Born in England, Ingrid Style’s first memories are of the beautiful children’s books of the nineteenth century illustrators, Arthur Rackham, Edmund Dulac, Kai Neilson etc.
The stylized figures suggested alternate worlds of infinite possibilities. Ingrid’s natural inclination is to the surreal, the dream, the vision… and, for her, the form these take must have the rhythm and line of the natural world. Colours should be psychedelic.
On a ship to Brazil, when she was 6 years old, a sailor was kind enough to show her how to draw. The forms that grew from the end of his pen bewitched her. A childhood in Rio, with Carnaval’s wild exuberance, affected her deeply and permanently; as did the religious practices of Makumba, with its strange associative-magic rituals.
She studied drawing and painting at the Ontario College of Art when the art world was under the spell of abstract expressionism. Because of the times, artists that she was drawn to, such as Parmagianno, Pontormo and Gustave Klimt were frowned on as ‘’Mannerists’’ by some. She felt at home with the tension in these works. Then in 1995, the Symbolist Exhibition at the Montreal Museum of Fine Artswas a breath of fresh air and was hugely inspiring to her.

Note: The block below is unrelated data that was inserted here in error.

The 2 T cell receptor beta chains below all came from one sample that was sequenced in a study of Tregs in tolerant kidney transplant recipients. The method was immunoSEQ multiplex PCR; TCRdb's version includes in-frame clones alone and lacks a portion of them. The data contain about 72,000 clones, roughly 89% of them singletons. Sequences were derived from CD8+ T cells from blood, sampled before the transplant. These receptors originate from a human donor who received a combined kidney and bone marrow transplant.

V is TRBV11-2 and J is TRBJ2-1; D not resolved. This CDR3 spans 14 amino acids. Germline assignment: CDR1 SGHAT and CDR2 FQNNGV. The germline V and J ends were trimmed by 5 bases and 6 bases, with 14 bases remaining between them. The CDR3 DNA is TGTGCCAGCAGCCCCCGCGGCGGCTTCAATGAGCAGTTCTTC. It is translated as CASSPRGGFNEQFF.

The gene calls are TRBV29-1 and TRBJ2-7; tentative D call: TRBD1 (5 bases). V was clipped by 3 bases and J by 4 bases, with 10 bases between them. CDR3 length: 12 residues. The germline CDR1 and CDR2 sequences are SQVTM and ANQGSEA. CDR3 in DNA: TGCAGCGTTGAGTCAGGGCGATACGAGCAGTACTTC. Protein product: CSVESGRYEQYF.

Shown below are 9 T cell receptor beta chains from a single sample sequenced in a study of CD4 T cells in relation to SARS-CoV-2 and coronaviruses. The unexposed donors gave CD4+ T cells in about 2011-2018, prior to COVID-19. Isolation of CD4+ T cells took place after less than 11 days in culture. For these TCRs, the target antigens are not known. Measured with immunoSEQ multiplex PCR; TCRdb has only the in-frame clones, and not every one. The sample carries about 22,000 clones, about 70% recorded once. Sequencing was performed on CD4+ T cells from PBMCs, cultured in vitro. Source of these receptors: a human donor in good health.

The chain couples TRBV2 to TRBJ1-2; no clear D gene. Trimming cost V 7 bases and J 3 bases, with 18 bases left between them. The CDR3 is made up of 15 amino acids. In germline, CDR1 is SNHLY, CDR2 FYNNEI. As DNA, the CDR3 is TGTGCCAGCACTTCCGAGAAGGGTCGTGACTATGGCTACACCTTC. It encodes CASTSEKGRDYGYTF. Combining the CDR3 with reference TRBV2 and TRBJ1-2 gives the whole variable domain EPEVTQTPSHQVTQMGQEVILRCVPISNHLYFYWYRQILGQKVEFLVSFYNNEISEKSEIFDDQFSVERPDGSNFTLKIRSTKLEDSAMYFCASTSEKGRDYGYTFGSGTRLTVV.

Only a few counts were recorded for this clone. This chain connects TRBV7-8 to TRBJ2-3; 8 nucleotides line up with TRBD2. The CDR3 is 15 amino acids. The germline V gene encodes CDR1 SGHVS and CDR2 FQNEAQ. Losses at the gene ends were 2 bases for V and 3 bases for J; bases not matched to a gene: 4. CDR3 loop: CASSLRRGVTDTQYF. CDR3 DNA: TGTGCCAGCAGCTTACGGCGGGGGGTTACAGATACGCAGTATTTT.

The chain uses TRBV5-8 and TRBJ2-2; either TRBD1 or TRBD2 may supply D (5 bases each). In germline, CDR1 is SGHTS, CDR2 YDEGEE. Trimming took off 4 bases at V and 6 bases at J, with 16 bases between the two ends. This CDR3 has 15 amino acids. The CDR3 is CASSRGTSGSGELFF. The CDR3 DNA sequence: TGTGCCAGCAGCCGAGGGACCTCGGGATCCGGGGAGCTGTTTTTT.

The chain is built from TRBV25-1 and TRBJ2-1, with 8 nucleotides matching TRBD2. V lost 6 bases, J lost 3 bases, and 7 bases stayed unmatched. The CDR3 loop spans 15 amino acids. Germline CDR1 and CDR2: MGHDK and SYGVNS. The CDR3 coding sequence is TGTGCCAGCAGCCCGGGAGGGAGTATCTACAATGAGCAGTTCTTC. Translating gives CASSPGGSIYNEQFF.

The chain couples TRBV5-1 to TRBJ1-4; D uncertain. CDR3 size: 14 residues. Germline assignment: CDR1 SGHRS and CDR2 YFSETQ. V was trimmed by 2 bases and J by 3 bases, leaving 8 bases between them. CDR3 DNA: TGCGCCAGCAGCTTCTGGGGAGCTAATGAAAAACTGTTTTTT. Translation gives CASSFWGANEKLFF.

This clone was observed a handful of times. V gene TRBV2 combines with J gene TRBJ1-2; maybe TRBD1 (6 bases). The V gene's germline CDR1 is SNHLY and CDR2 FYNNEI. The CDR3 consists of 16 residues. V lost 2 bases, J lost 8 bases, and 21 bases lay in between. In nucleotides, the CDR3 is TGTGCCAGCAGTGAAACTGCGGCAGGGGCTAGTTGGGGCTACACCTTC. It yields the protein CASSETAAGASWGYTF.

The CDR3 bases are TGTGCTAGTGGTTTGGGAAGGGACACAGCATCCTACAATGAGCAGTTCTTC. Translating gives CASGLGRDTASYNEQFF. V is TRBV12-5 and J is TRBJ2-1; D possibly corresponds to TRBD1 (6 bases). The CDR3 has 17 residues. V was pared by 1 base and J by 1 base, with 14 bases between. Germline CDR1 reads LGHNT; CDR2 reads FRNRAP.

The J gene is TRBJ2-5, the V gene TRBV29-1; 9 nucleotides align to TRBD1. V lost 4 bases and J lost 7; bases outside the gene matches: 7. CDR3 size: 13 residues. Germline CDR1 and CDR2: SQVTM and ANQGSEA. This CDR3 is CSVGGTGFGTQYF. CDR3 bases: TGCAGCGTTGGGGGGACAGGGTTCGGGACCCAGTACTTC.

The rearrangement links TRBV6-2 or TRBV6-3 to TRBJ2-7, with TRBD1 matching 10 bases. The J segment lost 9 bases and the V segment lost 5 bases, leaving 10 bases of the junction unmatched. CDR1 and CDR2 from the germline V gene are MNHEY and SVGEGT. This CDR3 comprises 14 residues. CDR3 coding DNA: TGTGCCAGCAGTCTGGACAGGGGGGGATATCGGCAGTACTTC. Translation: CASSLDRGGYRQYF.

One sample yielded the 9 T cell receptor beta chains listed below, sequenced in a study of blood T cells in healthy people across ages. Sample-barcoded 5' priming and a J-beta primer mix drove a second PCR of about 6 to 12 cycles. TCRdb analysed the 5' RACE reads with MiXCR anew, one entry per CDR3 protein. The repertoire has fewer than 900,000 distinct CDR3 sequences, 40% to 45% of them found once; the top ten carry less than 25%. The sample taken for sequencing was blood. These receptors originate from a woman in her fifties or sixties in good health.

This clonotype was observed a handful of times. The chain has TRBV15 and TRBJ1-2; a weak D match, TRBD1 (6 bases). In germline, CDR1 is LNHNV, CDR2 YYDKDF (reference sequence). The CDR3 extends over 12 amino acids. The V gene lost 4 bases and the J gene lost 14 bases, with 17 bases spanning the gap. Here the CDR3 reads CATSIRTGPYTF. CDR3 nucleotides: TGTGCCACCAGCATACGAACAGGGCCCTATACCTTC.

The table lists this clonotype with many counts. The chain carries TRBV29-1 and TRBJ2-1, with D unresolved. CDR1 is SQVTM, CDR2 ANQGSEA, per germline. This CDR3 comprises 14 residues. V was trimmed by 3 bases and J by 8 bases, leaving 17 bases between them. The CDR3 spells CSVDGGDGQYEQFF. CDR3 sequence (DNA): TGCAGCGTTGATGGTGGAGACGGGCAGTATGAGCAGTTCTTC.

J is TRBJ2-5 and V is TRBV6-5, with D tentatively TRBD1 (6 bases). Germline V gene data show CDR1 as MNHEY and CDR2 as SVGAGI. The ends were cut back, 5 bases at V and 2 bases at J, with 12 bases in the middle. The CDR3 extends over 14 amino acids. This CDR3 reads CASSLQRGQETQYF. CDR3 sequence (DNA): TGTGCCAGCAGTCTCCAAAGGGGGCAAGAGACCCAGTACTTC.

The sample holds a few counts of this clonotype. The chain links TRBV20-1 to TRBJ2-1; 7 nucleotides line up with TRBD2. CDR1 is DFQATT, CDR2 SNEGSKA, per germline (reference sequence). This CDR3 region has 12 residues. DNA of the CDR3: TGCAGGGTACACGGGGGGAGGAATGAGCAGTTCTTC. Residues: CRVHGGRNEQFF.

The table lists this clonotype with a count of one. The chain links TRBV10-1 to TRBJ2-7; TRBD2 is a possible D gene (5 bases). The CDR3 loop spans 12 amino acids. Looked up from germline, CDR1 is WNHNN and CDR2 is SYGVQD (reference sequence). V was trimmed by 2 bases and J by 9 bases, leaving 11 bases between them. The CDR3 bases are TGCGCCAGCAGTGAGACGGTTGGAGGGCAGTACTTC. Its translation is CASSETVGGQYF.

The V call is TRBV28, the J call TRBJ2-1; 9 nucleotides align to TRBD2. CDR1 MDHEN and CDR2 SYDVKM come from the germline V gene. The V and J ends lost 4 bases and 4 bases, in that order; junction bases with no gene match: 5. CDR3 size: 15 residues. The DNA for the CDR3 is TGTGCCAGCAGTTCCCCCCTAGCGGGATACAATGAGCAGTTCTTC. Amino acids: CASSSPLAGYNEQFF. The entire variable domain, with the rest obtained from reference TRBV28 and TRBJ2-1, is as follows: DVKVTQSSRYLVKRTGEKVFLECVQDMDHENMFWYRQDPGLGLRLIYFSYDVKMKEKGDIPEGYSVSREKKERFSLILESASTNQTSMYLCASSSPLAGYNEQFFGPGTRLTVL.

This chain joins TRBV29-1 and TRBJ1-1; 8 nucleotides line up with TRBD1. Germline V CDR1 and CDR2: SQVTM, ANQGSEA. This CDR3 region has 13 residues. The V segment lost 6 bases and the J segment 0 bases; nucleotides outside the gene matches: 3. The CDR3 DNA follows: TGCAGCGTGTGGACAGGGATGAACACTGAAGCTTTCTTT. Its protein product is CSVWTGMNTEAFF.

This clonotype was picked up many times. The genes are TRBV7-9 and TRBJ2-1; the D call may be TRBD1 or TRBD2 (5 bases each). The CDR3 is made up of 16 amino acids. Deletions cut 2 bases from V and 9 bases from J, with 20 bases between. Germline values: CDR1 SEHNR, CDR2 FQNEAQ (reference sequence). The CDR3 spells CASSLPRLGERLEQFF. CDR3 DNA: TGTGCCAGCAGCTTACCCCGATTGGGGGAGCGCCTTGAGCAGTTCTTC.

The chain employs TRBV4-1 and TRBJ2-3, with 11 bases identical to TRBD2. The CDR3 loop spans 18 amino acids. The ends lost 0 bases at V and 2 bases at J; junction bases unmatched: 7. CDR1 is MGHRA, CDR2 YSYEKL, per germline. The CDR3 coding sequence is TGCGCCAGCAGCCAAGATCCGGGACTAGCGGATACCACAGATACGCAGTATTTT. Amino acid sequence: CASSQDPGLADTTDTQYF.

She starts, not with an idea, but a line: The line soon shows me what needs to be expressed. I do my best to follow it, riding my unconscious mind as one would a dressage horse … following the impulse but remaining in control.
The result almost always appears to be the human soul’s searching struggle for birth and release.
In 1984, The Portuguese poet Fernando Pessoa wrote:
Ah! How often my own dreams arise before me as things, not to replace reality, but to declare themselves its equal.
And of Style’s work, William Ronalds said:
These are fascinating drawings of fluid night visions brought taut in the daylight hours.
Ingrid presently lives and works at the foot of Mont St Hilaire, Quebec:
Below me flows the Richelieu River.
Over the years, I have heard all sorts of wonderful stories about this ‘magic mountain’ : rocks that feed the spirit, visits from extraterrestrial vessels, and that no crucifix can remain on its summit.